Growing up, I rarely felt like I fit in. I had so many experiences when I felt like an outsider. To make matters worse, I was really hurt by the fact that my parents didn’t support me or take me seriously in my desires to be a professional dancer.
So what did I do? What any sensible pre-teen would do! I rebelled by committing 110% to dance and school. After all, if I got perfect grades, that would keep my parents off my back and I could totally do this dance thing without them. Right?
I funneled my hurt into fuel and got really good at being a one woman show. I had few friends (I didn’t really need them) and spent most of my time in dance class and the rest of my time doing my homework. It was pretty lonely, but I was too busy to even notice.
This go-it-alone attitude, while it worked for awhile, in the long run has made things a lot harder for me. I actually love and crave friendships, partnerships, and collaborations with other artists, but after years of closing myself off, it can be really challenging for me to build these relationships.
Hence, my fear that I revealed last week – “Feeling like actors who have more experience than me will never see me as their equals”.
It is so easy for me to place people with amazing careers on a pedestal. In my journey from being “just a dancer” to a full-on triple threat, I’ve found myself constantly judging myself when it comes to being around singers and other musical theatre performers. I’ve felt overwhelmed and shadowed by their talent so many times to the point that would bring me to total paralysis when it came to singing in their presence.
And the idea that they could become my friends and colleagues? Well that is just plain ridiculous.
What could I possibly have to offer to enrich their lives, their craft?
In spite of these deep seated fears, I have many times found myself receiving unexpected support from singers who I viewed as a few (or many) rungs up the ladder from me. Their support, words of encouragement, and stories of their own journeys have always brought unexpected fuel to my fire and exposed me to ideas and inspiration I had not previously thought of.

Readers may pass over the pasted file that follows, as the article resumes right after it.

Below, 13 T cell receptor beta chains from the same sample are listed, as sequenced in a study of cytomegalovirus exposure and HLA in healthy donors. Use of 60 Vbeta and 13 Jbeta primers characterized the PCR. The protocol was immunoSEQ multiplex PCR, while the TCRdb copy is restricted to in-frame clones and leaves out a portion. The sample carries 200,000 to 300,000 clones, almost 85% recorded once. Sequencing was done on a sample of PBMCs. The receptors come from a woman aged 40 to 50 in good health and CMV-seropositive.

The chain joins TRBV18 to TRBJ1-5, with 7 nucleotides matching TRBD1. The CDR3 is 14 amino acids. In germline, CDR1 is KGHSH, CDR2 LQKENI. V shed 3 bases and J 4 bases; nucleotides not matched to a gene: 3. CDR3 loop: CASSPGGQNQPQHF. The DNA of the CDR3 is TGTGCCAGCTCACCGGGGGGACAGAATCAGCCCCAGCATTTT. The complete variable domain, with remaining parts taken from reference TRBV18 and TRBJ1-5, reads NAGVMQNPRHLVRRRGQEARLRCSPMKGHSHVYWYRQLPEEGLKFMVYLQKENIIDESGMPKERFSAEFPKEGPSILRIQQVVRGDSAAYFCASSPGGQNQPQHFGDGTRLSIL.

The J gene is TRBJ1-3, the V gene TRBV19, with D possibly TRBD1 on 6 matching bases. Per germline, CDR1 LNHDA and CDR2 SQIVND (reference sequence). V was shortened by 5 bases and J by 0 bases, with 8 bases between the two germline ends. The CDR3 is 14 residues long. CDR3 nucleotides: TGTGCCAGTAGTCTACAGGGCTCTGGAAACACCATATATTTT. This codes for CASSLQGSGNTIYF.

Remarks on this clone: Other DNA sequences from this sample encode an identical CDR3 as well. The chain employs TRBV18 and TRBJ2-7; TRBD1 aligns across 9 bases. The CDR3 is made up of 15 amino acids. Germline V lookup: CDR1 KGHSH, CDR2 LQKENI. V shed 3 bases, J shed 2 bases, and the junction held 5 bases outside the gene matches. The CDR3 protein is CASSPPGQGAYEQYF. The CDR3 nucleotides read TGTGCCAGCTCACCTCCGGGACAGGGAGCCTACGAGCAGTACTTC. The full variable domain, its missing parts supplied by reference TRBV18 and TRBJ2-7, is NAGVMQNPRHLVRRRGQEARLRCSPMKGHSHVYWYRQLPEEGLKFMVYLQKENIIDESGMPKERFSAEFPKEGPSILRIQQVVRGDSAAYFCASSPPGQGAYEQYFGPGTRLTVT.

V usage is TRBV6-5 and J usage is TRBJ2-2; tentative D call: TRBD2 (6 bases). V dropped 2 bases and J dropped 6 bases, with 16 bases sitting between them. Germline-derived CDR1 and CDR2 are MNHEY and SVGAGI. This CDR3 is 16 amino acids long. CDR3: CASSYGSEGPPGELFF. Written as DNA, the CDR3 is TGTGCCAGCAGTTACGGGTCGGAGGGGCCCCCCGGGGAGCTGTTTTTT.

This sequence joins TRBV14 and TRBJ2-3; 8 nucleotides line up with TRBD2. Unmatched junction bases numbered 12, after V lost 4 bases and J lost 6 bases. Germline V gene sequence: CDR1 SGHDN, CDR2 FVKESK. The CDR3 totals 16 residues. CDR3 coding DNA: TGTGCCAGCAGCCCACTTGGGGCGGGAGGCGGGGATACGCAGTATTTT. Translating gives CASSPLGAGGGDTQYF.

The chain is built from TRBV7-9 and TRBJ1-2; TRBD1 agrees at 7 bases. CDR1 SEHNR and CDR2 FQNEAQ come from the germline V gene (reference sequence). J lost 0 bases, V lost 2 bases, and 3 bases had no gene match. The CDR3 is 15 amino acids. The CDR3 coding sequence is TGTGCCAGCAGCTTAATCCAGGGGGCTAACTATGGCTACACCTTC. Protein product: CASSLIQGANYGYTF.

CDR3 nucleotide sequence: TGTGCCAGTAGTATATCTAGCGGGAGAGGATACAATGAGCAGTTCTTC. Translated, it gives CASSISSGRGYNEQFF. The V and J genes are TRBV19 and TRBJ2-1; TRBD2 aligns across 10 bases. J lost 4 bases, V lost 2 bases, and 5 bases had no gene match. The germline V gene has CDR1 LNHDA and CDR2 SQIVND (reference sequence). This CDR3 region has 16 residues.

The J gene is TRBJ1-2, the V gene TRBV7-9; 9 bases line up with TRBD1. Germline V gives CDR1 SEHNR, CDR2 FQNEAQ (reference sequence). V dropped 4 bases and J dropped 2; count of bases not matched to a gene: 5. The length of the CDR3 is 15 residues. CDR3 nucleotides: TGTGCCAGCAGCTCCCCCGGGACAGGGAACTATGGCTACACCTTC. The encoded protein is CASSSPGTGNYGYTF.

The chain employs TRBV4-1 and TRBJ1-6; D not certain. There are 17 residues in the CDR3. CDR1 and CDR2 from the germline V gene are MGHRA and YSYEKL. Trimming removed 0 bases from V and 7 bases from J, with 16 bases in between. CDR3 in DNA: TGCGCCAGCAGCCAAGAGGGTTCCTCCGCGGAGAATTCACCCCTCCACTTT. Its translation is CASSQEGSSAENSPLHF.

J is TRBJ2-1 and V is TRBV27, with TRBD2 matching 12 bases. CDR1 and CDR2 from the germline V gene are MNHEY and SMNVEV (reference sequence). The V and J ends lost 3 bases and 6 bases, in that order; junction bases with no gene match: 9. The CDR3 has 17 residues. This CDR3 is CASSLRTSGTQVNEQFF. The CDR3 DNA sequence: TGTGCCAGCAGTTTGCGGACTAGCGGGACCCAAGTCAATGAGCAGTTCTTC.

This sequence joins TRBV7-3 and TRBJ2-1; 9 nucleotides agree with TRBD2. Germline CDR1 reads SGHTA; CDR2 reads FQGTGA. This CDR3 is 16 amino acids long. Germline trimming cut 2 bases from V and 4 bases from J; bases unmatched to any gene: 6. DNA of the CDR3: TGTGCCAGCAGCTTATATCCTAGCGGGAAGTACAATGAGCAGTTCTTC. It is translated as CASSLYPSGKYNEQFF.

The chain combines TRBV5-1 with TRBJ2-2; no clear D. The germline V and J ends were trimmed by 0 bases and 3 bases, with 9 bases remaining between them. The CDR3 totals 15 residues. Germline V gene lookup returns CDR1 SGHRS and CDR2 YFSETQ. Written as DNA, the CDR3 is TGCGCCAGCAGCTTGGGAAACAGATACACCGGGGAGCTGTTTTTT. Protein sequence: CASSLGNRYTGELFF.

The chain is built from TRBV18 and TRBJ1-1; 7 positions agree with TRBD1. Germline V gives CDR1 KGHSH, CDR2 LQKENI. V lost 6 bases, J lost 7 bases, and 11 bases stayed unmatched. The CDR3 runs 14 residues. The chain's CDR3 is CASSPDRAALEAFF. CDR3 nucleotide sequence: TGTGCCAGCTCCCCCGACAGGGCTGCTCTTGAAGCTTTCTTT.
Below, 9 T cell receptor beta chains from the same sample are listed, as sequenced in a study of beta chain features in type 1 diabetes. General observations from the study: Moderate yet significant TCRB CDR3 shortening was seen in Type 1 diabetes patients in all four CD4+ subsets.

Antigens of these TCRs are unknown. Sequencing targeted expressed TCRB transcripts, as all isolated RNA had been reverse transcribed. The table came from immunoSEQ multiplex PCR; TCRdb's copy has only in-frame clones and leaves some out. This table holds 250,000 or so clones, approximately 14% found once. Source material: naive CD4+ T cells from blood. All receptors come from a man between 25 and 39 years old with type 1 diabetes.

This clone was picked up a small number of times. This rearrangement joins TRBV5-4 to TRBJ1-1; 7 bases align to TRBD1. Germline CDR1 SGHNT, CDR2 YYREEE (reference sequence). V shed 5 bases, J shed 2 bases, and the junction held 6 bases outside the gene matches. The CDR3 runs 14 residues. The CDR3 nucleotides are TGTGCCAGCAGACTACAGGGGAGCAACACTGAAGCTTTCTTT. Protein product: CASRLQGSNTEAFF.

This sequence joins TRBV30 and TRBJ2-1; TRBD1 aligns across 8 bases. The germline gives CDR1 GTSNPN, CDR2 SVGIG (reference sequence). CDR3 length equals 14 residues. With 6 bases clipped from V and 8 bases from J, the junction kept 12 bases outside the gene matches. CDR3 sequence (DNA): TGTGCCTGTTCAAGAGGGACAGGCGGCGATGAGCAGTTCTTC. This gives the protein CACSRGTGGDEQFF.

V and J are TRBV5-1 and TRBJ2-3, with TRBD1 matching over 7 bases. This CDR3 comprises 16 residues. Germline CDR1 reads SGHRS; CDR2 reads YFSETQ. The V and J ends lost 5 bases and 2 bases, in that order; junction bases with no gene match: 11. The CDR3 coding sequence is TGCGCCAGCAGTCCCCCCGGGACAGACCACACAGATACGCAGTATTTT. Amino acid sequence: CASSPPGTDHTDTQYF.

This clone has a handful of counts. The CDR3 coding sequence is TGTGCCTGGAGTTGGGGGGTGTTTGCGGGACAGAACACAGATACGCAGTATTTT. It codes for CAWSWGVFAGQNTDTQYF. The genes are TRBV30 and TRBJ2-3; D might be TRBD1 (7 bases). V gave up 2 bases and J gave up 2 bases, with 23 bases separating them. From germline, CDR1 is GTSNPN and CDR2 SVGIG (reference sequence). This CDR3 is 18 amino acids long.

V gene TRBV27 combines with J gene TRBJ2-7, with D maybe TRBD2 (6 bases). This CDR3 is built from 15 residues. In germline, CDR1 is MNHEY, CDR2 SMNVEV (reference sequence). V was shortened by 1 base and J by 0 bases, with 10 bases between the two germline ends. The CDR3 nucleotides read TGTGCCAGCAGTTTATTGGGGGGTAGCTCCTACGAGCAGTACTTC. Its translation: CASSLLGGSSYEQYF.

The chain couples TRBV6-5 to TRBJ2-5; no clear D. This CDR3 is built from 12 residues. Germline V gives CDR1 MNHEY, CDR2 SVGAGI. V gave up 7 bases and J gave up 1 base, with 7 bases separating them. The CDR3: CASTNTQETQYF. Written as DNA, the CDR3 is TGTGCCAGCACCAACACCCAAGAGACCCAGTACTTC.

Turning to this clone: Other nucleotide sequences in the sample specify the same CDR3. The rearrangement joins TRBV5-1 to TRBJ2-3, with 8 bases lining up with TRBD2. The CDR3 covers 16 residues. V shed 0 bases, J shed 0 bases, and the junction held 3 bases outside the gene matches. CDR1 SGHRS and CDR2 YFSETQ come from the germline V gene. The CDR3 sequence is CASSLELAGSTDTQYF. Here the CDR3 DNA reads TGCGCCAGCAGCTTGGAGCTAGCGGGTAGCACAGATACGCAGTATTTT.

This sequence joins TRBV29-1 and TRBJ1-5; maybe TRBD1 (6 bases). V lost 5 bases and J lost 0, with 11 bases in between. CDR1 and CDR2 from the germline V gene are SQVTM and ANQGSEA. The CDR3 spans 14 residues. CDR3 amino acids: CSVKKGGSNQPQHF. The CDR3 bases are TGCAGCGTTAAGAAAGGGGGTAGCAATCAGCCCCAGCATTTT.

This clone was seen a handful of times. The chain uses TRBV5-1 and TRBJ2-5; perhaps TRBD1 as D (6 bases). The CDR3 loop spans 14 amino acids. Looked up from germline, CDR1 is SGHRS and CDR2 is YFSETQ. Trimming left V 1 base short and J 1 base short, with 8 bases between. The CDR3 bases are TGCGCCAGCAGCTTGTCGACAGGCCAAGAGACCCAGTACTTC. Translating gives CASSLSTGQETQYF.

The truth is that is far easier to make myself not good enough than to reach out. Which is why I made one of my important next steps in the last week to reach out to a few of my friends and colleagues to invite them for coffee.
While seemingly a small risk, asking for a coffee date meant that I had to set aside my own feelings of worthiness in favor of leading with my desire – to have strong friendships with successful actors and to get some insights on how I could get out of my rut and back to feeling empowered and inspired in my work and the opportunities I am creating for myself.
I followed through on my impulse and reached out to a total of 3 people at various stages of their careers in musical theatre who I totally admire and respect. Of the three requests I sent, I got three responses. One of the gals is out of town on a gig, but is more than happy to talk when she returns. I had a coffee date with the second yesterday afternoon. And the third will be meeting me for coffee on Thursday. Exciting stuff!
My conversation with Gal #1 (keeping the names secret to protect the innocent) yesterday was so fun and inspiring. While we talked plenty about what she’s up to right now, including callbacks for a national tour (my fingers are totally crossed for her), I was able to share with her honestly my frustrations with how my career is going right now. And because of that honesty, she reminded me of one of my superpowers as I performer (I’m a great communicator), made a few song suggestions, and even told me about some coaches and groups that I didn’t know about. But the best part was that in our entire conversation, I never felt like I was less than her – it was completely a two way street.
That is something that I won’t soon forget.
What do you do when you are feeling lonely or less than? What are your favorite ways to build community? I would love to hear from you in the comments.
And this week, I leave you with one of Sondheim’s masterpieces. There is such wisdom in this!
Have a great week!